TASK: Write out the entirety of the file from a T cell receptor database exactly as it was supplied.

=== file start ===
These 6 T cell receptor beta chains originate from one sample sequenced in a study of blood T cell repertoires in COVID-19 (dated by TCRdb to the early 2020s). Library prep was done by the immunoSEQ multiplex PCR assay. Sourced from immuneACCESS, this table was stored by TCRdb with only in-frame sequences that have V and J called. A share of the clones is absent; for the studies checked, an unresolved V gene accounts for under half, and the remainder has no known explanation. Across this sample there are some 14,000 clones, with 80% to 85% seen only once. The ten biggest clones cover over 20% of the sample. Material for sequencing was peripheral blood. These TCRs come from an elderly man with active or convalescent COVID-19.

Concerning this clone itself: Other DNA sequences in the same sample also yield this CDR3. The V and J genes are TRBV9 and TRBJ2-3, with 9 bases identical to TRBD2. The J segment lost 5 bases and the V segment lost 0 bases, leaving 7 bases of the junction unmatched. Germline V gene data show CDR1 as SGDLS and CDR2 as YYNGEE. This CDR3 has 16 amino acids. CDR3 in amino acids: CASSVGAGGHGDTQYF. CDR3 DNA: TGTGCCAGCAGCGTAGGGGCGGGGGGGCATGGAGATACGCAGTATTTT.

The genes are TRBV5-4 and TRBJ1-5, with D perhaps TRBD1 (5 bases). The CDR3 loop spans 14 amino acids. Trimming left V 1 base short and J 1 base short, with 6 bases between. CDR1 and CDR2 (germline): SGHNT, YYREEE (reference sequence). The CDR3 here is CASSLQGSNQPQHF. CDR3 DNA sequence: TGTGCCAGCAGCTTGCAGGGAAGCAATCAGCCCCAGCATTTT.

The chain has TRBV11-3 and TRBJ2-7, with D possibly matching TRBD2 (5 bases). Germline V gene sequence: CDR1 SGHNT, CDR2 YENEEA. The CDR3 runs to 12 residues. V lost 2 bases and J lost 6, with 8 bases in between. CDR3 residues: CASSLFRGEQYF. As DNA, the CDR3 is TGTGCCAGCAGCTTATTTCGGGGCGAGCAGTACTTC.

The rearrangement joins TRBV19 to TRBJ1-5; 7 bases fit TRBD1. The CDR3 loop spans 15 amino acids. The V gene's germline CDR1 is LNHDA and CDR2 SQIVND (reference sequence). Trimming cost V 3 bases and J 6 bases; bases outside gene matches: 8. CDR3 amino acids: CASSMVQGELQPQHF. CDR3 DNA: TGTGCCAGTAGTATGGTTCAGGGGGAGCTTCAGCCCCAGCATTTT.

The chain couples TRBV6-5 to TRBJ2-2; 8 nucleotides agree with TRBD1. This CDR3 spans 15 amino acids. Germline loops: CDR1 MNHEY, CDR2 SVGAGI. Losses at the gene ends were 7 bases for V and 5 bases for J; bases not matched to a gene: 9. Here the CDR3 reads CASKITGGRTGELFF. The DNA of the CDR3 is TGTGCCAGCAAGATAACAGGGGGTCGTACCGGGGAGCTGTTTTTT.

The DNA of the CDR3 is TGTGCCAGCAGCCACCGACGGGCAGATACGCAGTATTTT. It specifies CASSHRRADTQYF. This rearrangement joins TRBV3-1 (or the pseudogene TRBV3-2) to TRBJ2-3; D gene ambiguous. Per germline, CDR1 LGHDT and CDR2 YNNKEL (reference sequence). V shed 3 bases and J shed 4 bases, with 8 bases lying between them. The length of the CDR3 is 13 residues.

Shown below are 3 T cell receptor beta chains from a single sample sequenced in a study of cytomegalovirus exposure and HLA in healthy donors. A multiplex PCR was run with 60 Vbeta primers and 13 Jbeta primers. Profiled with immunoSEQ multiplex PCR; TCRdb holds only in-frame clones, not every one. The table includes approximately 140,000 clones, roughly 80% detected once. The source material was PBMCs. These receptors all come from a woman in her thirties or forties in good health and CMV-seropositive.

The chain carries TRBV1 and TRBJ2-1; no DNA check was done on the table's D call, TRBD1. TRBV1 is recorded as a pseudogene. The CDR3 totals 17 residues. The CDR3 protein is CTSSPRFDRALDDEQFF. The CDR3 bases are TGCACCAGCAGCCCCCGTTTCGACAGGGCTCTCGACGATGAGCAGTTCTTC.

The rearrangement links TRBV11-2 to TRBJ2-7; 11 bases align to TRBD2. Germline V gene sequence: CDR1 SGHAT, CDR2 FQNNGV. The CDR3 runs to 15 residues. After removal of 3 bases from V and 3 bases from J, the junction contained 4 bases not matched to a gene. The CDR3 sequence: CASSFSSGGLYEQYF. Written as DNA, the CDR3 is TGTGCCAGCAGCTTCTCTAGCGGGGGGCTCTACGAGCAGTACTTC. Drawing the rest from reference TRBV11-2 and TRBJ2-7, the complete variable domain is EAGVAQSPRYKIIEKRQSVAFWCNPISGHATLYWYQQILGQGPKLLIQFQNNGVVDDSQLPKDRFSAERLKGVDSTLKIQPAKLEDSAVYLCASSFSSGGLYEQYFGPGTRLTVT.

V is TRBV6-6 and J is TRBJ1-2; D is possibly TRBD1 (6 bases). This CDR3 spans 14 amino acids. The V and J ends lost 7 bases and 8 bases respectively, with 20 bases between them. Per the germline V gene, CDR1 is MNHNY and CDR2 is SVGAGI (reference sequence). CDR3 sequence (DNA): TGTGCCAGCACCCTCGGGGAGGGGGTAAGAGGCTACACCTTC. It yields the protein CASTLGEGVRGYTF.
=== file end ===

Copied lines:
These 6 T cell receptor beta chains originate from one sample sequenced in a study of blood T cell repertoires in COVID-19 (dated by TCRdb to the early 2020s). Library prep was done by the immunoSEQ multiplex PCR assay. Sourced from immuneACCESS, this table was stored by TCRdb with only in-frame sequences that have V and J called. A share of the clones is absent; for the studies checked, an unresolved V gene accounts for under half, and the remainder has no known explanation. Across this sample there are some 14,000 clones, with 80% to 85% seen only once. The ten biggest clones cover over 20% of the sample. Material for sequencing was peripheral blood. These TCRs come from an elderly man with active or convalescent COVID-19.

Concerning this clone itself: Other DNA sequences in the same sample also yield this CDR3. The V and J genes are TRBV9 and TRBJ2-3, with 9 bases identical to TRBD2. The J segment lost 5 bases and the V segment lost 0 bases, leaving 7 bases of the junction unmatched. Germline V gene data show CDR1 as SGDLS and CDR2 as YYNGEE. This CDR3 has 16 amino acids. CDR3 in amino acids: CASSVGAGGHGDTQYF. CDR3 DNA: TGTGCCAGCAGCGTAGGGGCGGGGGGGCATGGAGATACGCAGTATTTT.

The genes are TRBV5-4 and TRBJ1-5, with D perhaps TRBD1 (5 bases). The CDR3 loop spans 14 amino acids. Trimming left V 1 base short and J 1 base short, with 6 bases between. CDR1 and CDR2 (germline): SGHNT, YYREEE (reference sequence). The CDR3 here is CASSLQGSNQPQHF. CDR3 DNA sequence: TGTGCCAGCAGCTTGCAGGGAAGCAATCAGCCCCAGCATTTT.

The chain has TRBV11-3 and TRBJ2-7, with D possibly matching TRBD2 (5 bases). Germline V gene sequence: CDR1 SGHNT, CDR2 YENEEA. The CDR3 runs to 12 residues. V lost 2 bases and J lost 6, with 8 bases in between. CDR3 residues: CASSLFRGEQYF. As DNA, the CDR3 is TGTGCCAGCAGCTTATTTCGGGGCGAGCAGTACTTC.

The rearrangement joins TRBV19 to TRBJ1-5; 7 bases fit TRBD1. The CDR3 loop spans 15 amino acids. The V gene's germline CDR1 is LNHDA and CDR2 SQIVND (reference sequence). Trimming cost V 3 bases and J 6 bases; bases outside gene matches: 8. CDR3 amino acids: CASSMVQGELQPQHF. CDR3 DNA: TGTGCCAGTAGTATGGTTCAGGGGGAGCTTCAGCCCCAGCATTTT.

The chain couples TRBV6-5 to TRBJ2-2; 8 nucleotides agree with TRBD1. This CDR3 spans 15 amino acids. Germline loops: CDR1 MNHEY, CDR2 SVGAGI. Losses at the gene ends were 7 bases for V and 5 bases for J; bases not matched to a gene: 9. Here the CDR3 reads CASKITGGRTGELFF. The DNA of the CDR3 is TGTGCCAGCAAGATAACAGGGGGTCGTACCGGGGAGCTGTTTTTT.

The DNA of the CDR3 is TGTGCCAGCAGCCACCGACGGGCAGATACGCAGTATTTT. It specifies CASSHRRADTQYF. This rearrangement joins TRBV3-1 (or the pseudogene TRBV3-2) to TRBJ2-3; D gene ambiguous. Per germline, CDR1 LGHDT and CDR2 YNNKEL (reference sequence). V shed 3 bases and J shed 4 bases, with 8 bases lying between them. The length of the CDR3 is 13 residues.

Shown below are 3 T cell receptor beta chains from a single sample sequenced in a study of cytomegalovirus exposure and HLA in healthy donors. A multiplex PCR was run with 60 Vbeta primers and 13 Jbeta primers. Profiled with immunoSEQ multiplex PCR; TCRdb holds only in-frame clones, not every one. The table includes approximately 140,000 clones, roughly 80% detected once. The source material was PBMCs. These receptors all come from a woman in her thirties or forties in good health and CMV-seropositive.

The chain carries TRBV1 and TRBJ2-1; no DNA check was done on the table's D call, TRBD1. TRBV1 is recorded as a pseudogene. The CDR3 totals 17 residues. The CDR3 protein is CTSSPRFDRALDDEQFF. The CDR3 bases are TGCACCAGCAGCCCCCGTTTCGACAGGGCTCTCGACGATGAGCAGTTCTTC.

The rearrangement links TRBV11-2 to TRBJ2-7; 11 bases align to TRBD2. Germline V gene sequence: CDR1 SGHAT, CDR2 FQNNGV. The CDR3 runs to 15 residues. After removal of 3 bases from V and 3 bases from J, the junction contained 4 bases not matched to a gene. The CDR3 sequence: CASSFSSGGLYEQYF. Written as DNA, the CDR3 is TGTGCCAGCAGCTTCTCTAGCGGGGGGCTCTACGAGCAGTACTTC. Drawing the rest from reference TRBV11-2 and TRBJ2-7, the complete variable domain is EAGVAQSPRYKIIEKRQSVAFWCNPISGHATLYWYQQILGQGPKLLIQFQNNGVVDDSQLPKDRFSAERLKGVDSTLKIQPAKLEDSAVYLCASSFSSGGLYEQYFGPGTRLTVT.

V is TRBV6-6 and J is TRBJ1-2; D is possibly TRBD1 (6 bases). This CDR3 spans 14 amino acids. The V and J ends lost 7 bases and 8 bases respectively, with 20 bases between them. Per the germline V gene, CDR1 is MNHNY and CDR2 is SVGAGI (reference sequence). CDR3 sequence (DNA): TGTGCCAGCACCCTCGGGGAGGGGGTAAGAGGCTACACCTTC. It yields the protein CASTLGEGVRGYTF.